Something to brew over: The A/W 15 collections from Chanel (@Olivier Saillant) / @Olivier Saillant

Despite Paris being fashion’s indisputable home, it’s the only place where you could imagine anyone asserting that, season after season

You wondered if the chandeliers that hung overhead at Fausto Puglisi’s Emanuel Ungaro show were real or fake; throwbacks to the Second Empire heyday of the hôtel particulier he chose to present in, or something shiny and new, roped up especially for the occasion?

Those light fixtures are a great metaphor for Paris fashion week as a whole. After all, what constitutes French style? Is it something embedded in the fabric of the city, or something gussied up just for fashion week? Is it something that actually exists, or just our perception?

We all have a stereotype of French fashion in our heads, I think. Puglisi’s Ungaro (which wasn’t very good) is an exemplar, knotted up as it got in polka-dots and berets chewed with holes. That’s the superficial stamp of Paris. This autumn/winter 2015 season, you saw that played out in such labels such as Sonia Rykiel (lotsa stripes) and Hermès (lotsa knotted silk scarves), which is odd, given that both are actually helmed by Frenchwomen (Julie de Libran and Nadège Vanhee-Cybulski, respectively). You expected something more synthesised; more sophisticated. That’s what Paris demands.

The A/W 15 collections from Louis Vuitton

French style, I’d argue, isn’t superficial. It isn’t as easily assimilated as the facsimile brasserie Karl Lagerfeld erected as the stage for his Chanel show – whose marble-topped tables and bentwood chairs could be read as Café de Flore or Café Rouge, depending on your cynicism. The reason Lagerfeld’s Chanel works is because it’s deeper than the surface gloop, the catwalk sets and the gloss of very expensive clothes.

Chanel financially support a network of artisans to preserve  age-old crafts like feather-working and hand-embroidery, the sort of specialist stuff that can only exist in Paris. Chanel’s tweeds are frequently mirages of embroidery; this collection had skirts that resembled an exquisitely-realised rag-bag piled up out of napkins (or dishcloths, again depending on your outlook). The workmanship is only feasible in Paris. That refinement – that’s true French style.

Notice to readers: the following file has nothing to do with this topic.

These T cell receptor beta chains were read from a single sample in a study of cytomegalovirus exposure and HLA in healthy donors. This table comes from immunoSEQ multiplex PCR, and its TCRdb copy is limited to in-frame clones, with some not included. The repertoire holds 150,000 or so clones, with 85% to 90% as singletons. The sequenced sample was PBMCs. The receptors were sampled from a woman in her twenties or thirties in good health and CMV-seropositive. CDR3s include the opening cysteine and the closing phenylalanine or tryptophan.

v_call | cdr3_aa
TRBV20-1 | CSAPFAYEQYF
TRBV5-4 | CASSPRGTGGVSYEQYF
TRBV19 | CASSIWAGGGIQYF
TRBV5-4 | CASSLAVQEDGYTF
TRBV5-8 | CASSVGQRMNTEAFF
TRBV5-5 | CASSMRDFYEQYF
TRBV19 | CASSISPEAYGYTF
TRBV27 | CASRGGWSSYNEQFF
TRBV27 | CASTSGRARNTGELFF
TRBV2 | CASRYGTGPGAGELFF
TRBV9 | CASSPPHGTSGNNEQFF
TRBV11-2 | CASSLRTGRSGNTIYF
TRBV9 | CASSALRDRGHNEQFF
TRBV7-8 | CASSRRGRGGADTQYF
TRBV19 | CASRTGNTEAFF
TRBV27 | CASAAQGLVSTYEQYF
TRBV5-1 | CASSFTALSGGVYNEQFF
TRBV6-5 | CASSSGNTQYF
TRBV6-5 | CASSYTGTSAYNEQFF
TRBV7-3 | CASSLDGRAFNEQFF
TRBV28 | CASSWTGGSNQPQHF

The A/W 15 collections from Balenciaga (MONICA FEUDI)

Well, it’s one type of French style. The thing that puts Paris in a different league, fashion wise, is the disparity of its vision. Vive la difference! Vive le fact that Chanel’s exquisitely-realised spectacles can rub shoulders with rough stuff, like Vetement’s chewed-up, distorted outerwear, or the pushed-and-pulled faces at Undercover, above garments so chopped and seamed they themselves seemed the recipients (or victims) of extensive cosmetic surgery. As any glance at the front row of an haute couture show will tell you, that’s quintessentially French.

Unlike those identikit faces, though, it’s the dizzying ricochet from one aesthetic to the next that gives Paris its zing. Designers, generally, aren’t encouraged to tone it down here. There was something satisfying this time, for instance, in the fact that Stella McCartney simply ran with the schlumpadump. Her clothes were, largely, large; fattening and unflattering – and that was the point. They looked, on the whole, interesting. Unlike many of her previous collections, they stood out. As did John Galliano’s Maison Margiela debut, which felt like… exactly like what it was. Namely, Margiela’s tearaway signature sketched with an unmistakable Galliano hand, offering it a new sinuous elegance, a romance, and a childlike glee.